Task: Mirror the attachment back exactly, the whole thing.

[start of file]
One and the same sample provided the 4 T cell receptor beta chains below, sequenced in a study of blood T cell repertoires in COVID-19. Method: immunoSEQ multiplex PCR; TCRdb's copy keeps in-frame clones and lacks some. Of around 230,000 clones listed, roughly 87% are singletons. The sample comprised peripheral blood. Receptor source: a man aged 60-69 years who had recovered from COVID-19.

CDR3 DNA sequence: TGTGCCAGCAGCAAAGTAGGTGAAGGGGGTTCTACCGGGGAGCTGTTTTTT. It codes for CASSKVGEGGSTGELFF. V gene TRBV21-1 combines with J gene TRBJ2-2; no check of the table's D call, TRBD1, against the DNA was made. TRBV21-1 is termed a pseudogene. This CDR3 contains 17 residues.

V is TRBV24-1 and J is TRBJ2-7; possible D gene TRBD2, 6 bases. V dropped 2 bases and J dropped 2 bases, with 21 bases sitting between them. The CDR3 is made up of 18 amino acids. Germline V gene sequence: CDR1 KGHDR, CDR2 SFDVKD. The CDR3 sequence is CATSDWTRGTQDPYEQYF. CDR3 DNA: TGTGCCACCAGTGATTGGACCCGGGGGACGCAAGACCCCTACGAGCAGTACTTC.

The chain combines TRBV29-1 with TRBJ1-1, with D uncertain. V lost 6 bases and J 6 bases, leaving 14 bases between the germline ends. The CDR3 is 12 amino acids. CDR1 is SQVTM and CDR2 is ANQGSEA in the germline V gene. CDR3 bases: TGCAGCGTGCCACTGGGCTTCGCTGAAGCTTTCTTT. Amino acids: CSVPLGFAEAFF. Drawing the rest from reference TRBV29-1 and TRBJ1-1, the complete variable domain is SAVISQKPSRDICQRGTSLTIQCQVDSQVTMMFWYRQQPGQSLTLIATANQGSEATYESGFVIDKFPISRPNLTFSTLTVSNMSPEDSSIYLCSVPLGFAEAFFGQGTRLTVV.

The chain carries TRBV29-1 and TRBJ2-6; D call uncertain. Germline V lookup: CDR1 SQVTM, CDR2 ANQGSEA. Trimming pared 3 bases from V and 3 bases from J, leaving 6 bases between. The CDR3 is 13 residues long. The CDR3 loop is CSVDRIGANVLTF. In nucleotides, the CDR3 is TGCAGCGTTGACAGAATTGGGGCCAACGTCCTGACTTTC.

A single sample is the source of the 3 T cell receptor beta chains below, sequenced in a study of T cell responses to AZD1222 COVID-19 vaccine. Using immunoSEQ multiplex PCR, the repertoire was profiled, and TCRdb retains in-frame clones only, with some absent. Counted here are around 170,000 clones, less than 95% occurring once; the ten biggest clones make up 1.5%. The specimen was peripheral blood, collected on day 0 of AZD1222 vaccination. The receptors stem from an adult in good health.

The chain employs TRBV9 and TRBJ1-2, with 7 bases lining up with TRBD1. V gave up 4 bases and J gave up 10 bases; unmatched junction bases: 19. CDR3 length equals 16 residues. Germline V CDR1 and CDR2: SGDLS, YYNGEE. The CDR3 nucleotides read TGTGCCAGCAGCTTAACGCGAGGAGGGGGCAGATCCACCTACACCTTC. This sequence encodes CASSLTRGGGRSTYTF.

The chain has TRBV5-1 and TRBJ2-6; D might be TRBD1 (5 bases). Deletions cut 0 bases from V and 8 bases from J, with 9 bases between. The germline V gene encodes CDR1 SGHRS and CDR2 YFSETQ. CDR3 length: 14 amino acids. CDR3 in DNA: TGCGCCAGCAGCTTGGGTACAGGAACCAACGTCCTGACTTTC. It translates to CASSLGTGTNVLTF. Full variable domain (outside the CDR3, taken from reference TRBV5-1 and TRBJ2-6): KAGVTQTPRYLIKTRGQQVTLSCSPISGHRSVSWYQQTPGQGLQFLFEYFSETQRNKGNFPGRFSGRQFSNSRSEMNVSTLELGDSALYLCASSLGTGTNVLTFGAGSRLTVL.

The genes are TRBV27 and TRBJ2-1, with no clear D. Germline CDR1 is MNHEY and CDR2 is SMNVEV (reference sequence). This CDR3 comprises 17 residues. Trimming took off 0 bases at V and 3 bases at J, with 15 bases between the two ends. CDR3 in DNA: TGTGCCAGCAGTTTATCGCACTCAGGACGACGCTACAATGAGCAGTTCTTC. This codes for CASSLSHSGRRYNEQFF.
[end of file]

One and the same sample provided the 4 T cell receptor beta chains below, sequenced in a study of blood T cell repertoires in COVID-19. Method: immunoSEQ multiplex PCR; TCRdb's copy keeps in-frame clones and lacks some. Of around 230,000 clones listed, roughly 87% are singletons. The sample comprised peripheral blood. Receptor source: a man aged 60-69 years who had recovered from COVID-19.

CDR3 DNA sequence: TGTGCCAGCAGCAAAGTAGGTGAAGGGGGTTCTACCGGGGAGCTGTTTTTT. It codes for CASSKVGEGGSTGELFF. V gene TRBV21-1 combines with J gene TRBJ2-2; no check of the table's D call, TRBD1, against the DNA was made. TRBV21-1 is termed a pseudogene. This CDR3 contains 17 residues.

V is TRBV24-1 and J is TRBJ2-7; possible D gene TRBD2, 6 bases. V dropped 2 bases and J dropped 2 bases, with 21 bases sitting between them. The CDR3 is made up of 18 amino acids. Germline V gene sequence: CDR1 KGHDR, CDR2 SFDVKD. The CDR3 sequence is CATSDWTRGTQDPYEQYF. CDR3 DNA: TGTGCCACCAGTGATTGGACCCGGGGGACGCAAGACCCCTACGAGCAGTACTTC.

The chain combines TRBV29-1 with TRBJ1-1, with D uncertain. V lost 6 bases and J 6 bases, leaving 14 bases between the germline ends. The CDR3 is 12 amino acids. CDR1 is SQVTM and CDR2 is ANQGSEA in the germline V gene. CDR3 bases: TGCAGCGTGCCACTGGGCTTCGCTGAAGCTTTCTTT. Amino acids: CSVPLGFAEAFF. Drawing the rest from reference TRBV29-1 and TRBJ1-1, the complete variable domain is SAVISQKPSRDICQRGTSLTIQCQVDSQVTMMFWYRQQPGQSLTLIATANQGSEATYESGFVIDKFPISRPNLTFSTLTVSNMSPEDSSIYLCSVPLGFAEAFFGQGTRLTVV.

The chain carries TRBV29-1 and TRBJ2-6; D call uncertain. Germline V lookup: CDR1 SQVTM, CDR2 ANQGSEA. Trimming pared 3 bases from V and 3 bases from J, leaving 6 bases between. The CDR3 is 13 residues long. The CDR3 loop is CSVDRIGANVLTF. In nucleotides, the CDR3 is TGCAGCGTTGACAGAATTGGGGCCAACGTCCTGACTTTC.

A single sample is the source of the 3 T cell receptor beta chains below, sequenced in a study of T cell responses to AZD1222 COVID-19 vaccine. Using immunoSEQ multiplex PCR, the repertoire was profiled, and TCRdb retains in-frame clones only, with some absent. Counted here are around 170,000 clones, less than 95% occurring once; the ten biggest clones make up 1.5%. The specimen was peripheral blood, collected on day 0 of AZD1222 vaccination. The receptors stem from an adult in good health.

The chain employs TRBV9 and TRBJ1-2, with 7 bases lining up with TRBD1. V gave up 4 bases and J gave up 10 bases; unmatched junction bases: 19. CDR3 length equals 16 residues. Germline V CDR1 and CDR2: SGDLS, YYNGEE. The CDR3 nucleotides read TGTGCCAGCAGCTTAACGCGAGGAGGGGGCAGATCCACCTACACCTTC. This sequence encodes CASSLTRGGGRSTYTF.

The chain has TRBV5-1 and TRBJ2-6; D might be TRBD1 (5 bases). Deletions cut 0 bases from V and 8 bases from J, with 9 bases between. The germline V gene encodes CDR1 SGHRS and CDR2 YFSETQ. CDR3 length: 14 amino acids. CDR3 in DNA: TGCGCCAGCAGCTTGGGTACAGGAACCAACGTCCTGACTTTC. It translates to CASSLGTGTNVLTF. Full variable domain (outside the CDR3, taken from reference TRBV5-1 and TRBJ2-6): KAGVTQTPRYLIKTRGQQVTLSCSPISGHRSVSWYQQTPGQGLQFLFEYFSETQRNKGNFPGRFSGRQFSNSRSEMNVSTLELGDSALYLCASSLGTGTNVLTFGAGSRLTVL.

The genes are TRBV27 and TRBJ2-1, with no clear D. Germline CDR1 is MNHEY and CDR2 is SMNVEV (reference sequence). This CDR3 comprises 17 residues. Trimming took off 0 bases at V and 3 bases at J, with 15 bases between the two ends. CDR3 in DNA: TGTGCCAGCAGTTTATCGCACTCAGGACGACGCTACAATGAGCAGTTCTTC. This codes for CASSLSHSGRRYNEQFF.